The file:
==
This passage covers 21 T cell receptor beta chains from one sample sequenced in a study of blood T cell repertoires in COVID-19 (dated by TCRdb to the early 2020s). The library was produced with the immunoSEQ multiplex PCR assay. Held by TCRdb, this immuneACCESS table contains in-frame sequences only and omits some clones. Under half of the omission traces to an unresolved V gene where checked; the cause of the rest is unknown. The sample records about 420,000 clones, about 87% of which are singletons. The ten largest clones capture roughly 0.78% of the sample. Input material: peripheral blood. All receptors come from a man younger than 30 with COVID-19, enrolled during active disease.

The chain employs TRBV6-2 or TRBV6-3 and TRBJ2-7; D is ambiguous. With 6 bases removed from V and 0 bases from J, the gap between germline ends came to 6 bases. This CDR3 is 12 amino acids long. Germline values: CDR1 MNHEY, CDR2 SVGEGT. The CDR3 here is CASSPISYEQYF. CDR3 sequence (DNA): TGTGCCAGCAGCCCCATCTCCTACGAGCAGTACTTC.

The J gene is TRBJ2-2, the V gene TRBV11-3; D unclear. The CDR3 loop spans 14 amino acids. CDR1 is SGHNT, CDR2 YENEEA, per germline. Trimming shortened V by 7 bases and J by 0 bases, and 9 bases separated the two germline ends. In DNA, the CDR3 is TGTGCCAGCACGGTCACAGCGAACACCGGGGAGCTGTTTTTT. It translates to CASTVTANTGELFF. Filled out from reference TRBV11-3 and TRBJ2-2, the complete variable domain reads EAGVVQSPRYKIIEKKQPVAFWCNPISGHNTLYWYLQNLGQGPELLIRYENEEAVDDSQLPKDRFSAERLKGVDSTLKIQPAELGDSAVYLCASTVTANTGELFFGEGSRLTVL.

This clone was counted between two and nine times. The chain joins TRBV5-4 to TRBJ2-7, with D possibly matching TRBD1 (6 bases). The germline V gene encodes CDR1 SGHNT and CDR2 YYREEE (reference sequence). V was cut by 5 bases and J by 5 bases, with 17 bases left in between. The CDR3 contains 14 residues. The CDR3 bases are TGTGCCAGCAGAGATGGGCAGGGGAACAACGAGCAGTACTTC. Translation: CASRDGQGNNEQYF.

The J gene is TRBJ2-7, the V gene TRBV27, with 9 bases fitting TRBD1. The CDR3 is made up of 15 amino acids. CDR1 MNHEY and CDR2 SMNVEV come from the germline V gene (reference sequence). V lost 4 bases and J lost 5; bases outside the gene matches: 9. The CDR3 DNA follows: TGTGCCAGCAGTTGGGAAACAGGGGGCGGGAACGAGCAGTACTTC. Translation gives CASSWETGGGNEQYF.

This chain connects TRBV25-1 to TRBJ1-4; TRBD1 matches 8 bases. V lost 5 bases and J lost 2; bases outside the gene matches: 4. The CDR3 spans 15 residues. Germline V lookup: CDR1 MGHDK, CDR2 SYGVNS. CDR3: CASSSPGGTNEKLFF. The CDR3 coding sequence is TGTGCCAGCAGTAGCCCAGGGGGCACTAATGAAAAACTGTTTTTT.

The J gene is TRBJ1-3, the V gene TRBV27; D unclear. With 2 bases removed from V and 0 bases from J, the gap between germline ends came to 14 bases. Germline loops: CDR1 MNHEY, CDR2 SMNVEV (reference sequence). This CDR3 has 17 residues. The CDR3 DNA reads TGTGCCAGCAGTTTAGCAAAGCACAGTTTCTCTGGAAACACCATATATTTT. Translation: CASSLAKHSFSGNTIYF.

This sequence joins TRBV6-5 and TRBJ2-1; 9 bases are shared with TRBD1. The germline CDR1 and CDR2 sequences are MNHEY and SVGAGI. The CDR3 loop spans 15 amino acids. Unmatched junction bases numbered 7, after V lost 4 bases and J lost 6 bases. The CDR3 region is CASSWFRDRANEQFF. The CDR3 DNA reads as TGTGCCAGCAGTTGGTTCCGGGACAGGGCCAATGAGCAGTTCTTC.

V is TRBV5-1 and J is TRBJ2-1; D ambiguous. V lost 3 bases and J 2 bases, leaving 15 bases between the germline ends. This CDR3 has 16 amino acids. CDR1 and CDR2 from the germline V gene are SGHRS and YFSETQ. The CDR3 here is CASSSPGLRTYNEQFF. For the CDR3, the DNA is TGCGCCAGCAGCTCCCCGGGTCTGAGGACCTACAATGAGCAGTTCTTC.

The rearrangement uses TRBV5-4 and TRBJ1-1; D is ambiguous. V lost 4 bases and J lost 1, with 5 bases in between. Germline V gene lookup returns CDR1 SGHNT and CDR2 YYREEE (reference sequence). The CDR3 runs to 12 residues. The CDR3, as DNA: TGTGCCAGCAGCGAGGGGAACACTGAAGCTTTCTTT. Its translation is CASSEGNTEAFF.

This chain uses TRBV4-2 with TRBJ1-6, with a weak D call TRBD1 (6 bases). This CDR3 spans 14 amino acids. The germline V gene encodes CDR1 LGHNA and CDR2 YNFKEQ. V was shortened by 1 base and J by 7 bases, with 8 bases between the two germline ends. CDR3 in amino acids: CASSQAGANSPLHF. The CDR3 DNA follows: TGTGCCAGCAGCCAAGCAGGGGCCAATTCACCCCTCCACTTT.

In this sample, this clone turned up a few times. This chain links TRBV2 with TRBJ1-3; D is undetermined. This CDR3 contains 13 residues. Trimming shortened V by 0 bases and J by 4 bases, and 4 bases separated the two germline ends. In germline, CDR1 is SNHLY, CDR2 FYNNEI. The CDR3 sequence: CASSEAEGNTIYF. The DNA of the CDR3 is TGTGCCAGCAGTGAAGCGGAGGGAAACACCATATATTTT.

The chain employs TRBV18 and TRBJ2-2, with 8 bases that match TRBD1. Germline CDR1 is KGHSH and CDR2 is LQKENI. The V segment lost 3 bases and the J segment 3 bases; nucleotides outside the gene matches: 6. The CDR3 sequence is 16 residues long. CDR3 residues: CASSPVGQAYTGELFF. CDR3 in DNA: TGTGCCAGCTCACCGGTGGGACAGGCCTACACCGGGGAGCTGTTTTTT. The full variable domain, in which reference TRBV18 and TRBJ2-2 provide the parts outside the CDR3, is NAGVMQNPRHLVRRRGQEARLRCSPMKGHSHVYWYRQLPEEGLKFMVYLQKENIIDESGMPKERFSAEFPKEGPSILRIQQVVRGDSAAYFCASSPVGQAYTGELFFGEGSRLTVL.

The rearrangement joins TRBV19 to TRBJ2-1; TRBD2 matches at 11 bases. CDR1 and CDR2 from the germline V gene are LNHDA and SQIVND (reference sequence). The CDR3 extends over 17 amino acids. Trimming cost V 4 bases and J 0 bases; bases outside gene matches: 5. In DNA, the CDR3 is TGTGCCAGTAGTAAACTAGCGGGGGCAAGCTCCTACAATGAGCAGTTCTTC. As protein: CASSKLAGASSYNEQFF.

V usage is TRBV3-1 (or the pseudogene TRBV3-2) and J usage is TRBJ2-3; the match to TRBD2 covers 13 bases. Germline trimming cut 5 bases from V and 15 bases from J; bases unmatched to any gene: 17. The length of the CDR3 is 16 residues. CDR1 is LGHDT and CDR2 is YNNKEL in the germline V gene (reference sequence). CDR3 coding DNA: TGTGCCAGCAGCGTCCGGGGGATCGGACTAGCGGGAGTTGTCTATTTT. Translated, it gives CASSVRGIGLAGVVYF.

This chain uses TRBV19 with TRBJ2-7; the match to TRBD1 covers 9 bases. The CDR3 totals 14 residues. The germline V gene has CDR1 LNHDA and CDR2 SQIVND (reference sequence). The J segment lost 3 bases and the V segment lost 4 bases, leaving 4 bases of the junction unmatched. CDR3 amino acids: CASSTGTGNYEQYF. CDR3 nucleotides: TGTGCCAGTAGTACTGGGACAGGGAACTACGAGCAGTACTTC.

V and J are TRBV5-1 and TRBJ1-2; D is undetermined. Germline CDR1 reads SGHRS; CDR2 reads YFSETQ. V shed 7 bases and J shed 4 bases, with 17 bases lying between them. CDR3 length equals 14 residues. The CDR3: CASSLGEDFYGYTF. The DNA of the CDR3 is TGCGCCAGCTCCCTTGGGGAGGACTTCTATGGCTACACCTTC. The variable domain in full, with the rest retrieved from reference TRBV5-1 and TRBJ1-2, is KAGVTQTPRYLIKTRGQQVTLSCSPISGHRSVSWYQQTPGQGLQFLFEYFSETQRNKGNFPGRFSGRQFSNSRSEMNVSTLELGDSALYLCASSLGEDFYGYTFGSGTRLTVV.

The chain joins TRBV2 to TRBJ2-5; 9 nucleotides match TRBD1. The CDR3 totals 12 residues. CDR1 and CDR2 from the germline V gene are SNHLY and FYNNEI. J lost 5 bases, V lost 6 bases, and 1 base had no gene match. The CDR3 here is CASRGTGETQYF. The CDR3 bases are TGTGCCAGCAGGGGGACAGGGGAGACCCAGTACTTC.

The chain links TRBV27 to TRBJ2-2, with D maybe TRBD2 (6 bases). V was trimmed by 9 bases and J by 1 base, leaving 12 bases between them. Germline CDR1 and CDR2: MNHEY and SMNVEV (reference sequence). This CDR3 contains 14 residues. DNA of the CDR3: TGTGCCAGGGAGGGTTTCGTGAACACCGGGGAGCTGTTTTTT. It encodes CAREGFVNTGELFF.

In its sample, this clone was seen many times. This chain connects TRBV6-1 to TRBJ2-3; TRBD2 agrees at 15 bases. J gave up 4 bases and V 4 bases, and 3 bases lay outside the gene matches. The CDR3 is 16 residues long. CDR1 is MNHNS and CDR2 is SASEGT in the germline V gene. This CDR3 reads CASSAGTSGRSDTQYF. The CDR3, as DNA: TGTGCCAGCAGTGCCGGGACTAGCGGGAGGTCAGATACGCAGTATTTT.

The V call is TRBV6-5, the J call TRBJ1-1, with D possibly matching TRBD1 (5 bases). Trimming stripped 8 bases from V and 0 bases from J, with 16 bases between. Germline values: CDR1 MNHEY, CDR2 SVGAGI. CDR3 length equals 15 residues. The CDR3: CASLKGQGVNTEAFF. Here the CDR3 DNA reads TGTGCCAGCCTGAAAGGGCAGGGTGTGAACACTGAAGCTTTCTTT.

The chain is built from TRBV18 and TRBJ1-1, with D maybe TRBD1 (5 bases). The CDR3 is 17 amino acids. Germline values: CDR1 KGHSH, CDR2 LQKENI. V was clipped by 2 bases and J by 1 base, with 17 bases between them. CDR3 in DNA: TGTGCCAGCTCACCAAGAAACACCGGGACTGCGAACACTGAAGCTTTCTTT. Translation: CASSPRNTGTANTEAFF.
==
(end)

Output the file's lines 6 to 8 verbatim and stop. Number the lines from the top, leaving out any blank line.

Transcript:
This chain connects TRBV25-1 to TRBJ1-4; TRBD1 matches 8 bases. V lost 5 bases and J lost 2; bases outside the gene matches: 4. The CDR3 spans 15 residues. Germline V lookup: CDR1 MGHDK, CDR2 SYGVNS. CDR3: CASSSPGGTNEKLFF. The CDR3 coding sequence is TGTGCCAGCAGTAGCCCAGGGGGCACTAATGAAAAACTGTTTTTT.

The J gene is TRBJ1-3, the V gene TRBV27; D unclear. With 2 bases removed from V and 0 bases from J, the gap between germline ends came to 14 bases. Germline loops: CDR1 MNHEY, CDR2 SMNVEV (reference sequence). This CDR3 has 17 residues. The CDR3 DNA reads TGTGCCAGCAGTTTAGCAAAGCACAGTTTCTCTGGAAACACCATATATTTT. Translation: CASSLAKHSFSGNTIYF.

This sequence joins TRBV6-5 and TRBJ2-1; 9 bases are shared with TRBD1. The germline CDR1 and CDR2 sequences are MNHEY and SVGAGI. The CDR3 loop spans 15 amino acids. Unmatched junction bases numbered 7, after V lost 4 bases and J lost 6 bases. The CDR3 region is CASSWFRDRANEQFF. The CDR3 DNA reads as TGTGCCAGCAGTTGGTTCCGGGACAGGGCCAATGAGCAGTTCTTC.